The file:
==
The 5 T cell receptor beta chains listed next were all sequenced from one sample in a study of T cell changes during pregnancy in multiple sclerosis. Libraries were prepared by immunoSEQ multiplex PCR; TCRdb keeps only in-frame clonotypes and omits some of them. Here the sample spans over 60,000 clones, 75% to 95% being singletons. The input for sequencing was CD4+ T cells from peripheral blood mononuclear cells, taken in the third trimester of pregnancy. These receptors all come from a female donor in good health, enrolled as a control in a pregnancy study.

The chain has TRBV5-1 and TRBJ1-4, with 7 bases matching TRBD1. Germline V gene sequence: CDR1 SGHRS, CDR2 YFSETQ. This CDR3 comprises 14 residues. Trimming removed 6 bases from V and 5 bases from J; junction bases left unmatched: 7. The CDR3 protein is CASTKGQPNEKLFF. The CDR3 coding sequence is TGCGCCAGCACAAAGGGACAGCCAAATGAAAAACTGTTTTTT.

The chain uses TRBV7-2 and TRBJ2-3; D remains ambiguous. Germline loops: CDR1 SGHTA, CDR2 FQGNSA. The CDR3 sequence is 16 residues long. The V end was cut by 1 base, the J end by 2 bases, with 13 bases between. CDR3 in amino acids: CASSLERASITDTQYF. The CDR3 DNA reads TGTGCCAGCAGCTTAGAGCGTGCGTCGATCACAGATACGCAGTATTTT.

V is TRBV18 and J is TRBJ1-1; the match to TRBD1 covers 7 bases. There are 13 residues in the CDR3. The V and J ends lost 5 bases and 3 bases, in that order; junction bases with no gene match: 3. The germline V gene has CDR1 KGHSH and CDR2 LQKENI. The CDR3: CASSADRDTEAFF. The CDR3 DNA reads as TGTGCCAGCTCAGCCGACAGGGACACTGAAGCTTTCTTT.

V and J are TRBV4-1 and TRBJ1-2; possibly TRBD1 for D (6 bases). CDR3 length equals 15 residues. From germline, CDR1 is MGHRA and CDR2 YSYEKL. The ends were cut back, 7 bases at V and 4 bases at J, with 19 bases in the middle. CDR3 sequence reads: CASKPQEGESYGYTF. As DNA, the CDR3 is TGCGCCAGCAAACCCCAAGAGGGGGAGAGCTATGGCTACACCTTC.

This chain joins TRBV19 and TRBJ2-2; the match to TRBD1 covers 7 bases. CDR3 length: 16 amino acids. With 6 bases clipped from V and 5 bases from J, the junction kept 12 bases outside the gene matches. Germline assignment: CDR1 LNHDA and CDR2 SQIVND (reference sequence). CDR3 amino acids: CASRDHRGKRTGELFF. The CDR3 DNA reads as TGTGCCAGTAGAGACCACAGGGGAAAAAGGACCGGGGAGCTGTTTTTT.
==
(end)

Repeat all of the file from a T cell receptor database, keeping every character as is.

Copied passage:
The 5 T cell receptor beta chains listed next were all sequenced from one sample in a study of T cell changes during pregnancy in multiple sclerosis. Libraries were prepared by immunoSEQ multiplex PCR; TCRdb keeps only in-frame clonotypes and omits some of them. Here the sample spans over 60,000 clones, 75% to 95% being singletons. The input for sequencing was CD4+ T cells from peripheral blood mononuclear cells, taken in the third trimester of pregnancy. These receptors all come from a female donor in good health, enrolled as a control in a pregnancy study.

The chain has TRBV5-1 and TRBJ1-4, with 7 bases matching TRBD1. Germline V gene sequence: CDR1 SGHRS, CDR2 YFSETQ. This CDR3 comprises 14 residues. Trimming removed 6 bases from V and 5 bases from J; junction bases left unmatched: 7. The CDR3 protein is CASTKGQPNEKLFF. The CDR3 coding sequence is TGCGCCAGCACAAAGGGACAGCCAAATGAAAAACTGTTTTTT.

The chain uses TRBV7-2 and TRBJ2-3; D remains ambiguous. Germline loops: CDR1 SGHTA, CDR2 FQGNSA. The CDR3 sequence is 16 residues long. The V end was cut by 1 base, the J end by 2 bases, with 13 bases between. CDR3 in amino acids: CASSLERASITDTQYF. The CDR3 DNA reads TGTGCCAGCAGCTTAGAGCGTGCGTCGATCACAGATACGCAGTATTTT.

V is TRBV18 and J is TRBJ1-1; the match to TRBD1 covers 7 bases. There are 13 residues in the CDR3. The V and J ends lost 5 bases and 3 bases, in that order; junction bases with no gene match: 3. The germline V gene has CDR1 KGHSH and CDR2 LQKENI. The CDR3: CASSADRDTEAFF. The CDR3 DNA reads as TGTGCCAGCTCAGCCGACAGGGACACTGAAGCTTTCTTT.

V and J are TRBV4-1 and TRBJ1-2; possibly TRBD1 for D (6 bases). CDR3 length equals 15 residues. From germline, CDR1 is MGHRA and CDR2 YSYEKL. The ends were cut back, 7 bases at V and 4 bases at J, with 19 bases in the middle. CDR3 sequence reads: CASKPQEGESYGYTF. As DNA, the CDR3 is TGCGCCAGCAAACCCCAAGAGGGGGAGAGCTATGGCTACACCTTC.

This chain joins TRBV19 and TRBJ2-2; the match to TRBD1 covers 7 bases. CDR3 length: 16 amino acids. With 6 bases clipped from V and 5 bases from J, the junction kept 12 bases outside the gene matches. Germline assignment: CDR1 LNHDA and CDR2 SQIVND (reference sequence). CDR3 amino acids: CASRDHRGKRTGELFF. The CDR3 DNA reads as TGTGCCAGTAGAGACCACAGGGGAAAAAGGACCGGGGAGCTGTTTTTT.